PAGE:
A Python Client for the TeleCortex Protocol
- session used to keep track of connections to individual controllers
- mapping used to create a list of pixel locations within a given image
- interpolation is used to extract pixel data from an image using a pixel map.
Proof of Concept Scripts
These are a bunch of helpful examples to get you started. See the full list of PoCs at
Since each script is a proof of concept that was written as the library was developing, there are slight variances in the way they are all configured. Most will have a SERVERS global variable that can be configured with details used to identify the devices that the script will talk to.
To get the serial port information for your device, use
python -m serial.tools.list_ports --verbose
# / This is the file /dev/cu.usbmodem3176931 desc: USB Serial # / and this is the serial number hwid: USB VID:PID=16C0:0483 SER=3176930 LOCATION=20-1 # This is the VID/ \ This is the PID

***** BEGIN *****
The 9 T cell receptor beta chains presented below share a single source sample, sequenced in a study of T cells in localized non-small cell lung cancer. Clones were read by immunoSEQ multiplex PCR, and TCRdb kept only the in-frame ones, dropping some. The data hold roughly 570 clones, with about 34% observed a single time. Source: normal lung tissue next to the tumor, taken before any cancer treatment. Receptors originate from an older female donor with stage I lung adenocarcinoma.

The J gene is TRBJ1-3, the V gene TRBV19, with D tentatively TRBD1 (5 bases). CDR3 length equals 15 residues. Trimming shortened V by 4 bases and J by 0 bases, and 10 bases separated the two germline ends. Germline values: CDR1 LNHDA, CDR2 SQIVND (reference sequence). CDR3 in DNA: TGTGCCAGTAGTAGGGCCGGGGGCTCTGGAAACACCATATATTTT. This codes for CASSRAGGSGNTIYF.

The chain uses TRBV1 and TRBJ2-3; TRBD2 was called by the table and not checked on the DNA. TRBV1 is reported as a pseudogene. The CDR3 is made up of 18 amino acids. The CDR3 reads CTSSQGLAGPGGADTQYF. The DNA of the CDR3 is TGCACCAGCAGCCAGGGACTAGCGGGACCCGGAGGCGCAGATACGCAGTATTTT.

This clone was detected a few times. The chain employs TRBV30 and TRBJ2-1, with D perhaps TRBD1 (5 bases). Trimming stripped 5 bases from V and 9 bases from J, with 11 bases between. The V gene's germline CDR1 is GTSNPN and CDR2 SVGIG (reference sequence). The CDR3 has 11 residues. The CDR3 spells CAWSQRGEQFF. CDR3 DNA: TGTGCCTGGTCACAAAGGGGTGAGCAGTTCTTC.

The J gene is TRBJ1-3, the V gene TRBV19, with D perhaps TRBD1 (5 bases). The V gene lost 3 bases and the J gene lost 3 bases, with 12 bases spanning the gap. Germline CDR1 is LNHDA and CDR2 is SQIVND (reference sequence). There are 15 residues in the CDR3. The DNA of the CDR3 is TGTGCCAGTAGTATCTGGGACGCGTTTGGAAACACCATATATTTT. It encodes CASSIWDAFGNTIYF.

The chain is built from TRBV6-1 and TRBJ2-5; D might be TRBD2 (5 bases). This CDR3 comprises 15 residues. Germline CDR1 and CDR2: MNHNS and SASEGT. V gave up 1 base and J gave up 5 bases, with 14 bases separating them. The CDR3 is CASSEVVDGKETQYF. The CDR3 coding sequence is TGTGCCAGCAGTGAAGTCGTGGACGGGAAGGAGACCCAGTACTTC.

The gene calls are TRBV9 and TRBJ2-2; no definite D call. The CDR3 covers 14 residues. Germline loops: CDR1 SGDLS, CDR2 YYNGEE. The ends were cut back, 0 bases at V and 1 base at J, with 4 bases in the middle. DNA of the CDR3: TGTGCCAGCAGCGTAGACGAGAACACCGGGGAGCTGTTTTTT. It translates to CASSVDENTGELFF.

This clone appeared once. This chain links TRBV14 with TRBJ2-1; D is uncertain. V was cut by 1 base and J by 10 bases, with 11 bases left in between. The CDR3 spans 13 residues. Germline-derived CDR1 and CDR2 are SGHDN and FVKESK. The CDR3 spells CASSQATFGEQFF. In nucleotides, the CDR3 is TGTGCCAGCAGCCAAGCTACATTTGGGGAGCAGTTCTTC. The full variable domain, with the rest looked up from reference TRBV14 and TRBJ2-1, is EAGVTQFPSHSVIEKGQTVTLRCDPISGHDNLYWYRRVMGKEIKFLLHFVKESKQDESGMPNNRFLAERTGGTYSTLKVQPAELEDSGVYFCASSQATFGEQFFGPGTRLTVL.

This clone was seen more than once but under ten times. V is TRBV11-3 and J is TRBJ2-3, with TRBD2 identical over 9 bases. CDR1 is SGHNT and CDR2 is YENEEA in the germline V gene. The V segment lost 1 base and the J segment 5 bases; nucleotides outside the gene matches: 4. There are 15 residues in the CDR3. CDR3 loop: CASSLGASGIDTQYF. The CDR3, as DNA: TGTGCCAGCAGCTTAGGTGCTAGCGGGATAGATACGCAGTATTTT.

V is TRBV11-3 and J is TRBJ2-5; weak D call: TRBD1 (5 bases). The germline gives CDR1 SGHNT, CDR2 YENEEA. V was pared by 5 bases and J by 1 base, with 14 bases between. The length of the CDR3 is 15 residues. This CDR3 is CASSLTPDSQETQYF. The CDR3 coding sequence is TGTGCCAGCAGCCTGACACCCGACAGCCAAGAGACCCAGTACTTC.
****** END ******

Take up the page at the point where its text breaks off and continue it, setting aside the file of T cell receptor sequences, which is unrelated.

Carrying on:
Note for Teensy 3.2
on the teensys we used, the serial number obtained by serial.tools is not reliable,
and can sometimes bet set to
The file name can randomly disappear while the device is being used,
and then reappear under a different name which was a nightmare to debug.
This is why in our implementation, we used an EEPROM coded device ID to get around this.
We also suggest using
watchdog.py to run the scripts so that your script can be restarted automatically
Each proof of concept script has its own
LOG_FILE which can be enabled with
By default the scripts will log everything to the log file, and only log messages above
STREAM_LOG_LEVEL to the console.
Some scripts will also allow you to preview the output in an opencv window with
This is disabled by default because of its performance impact.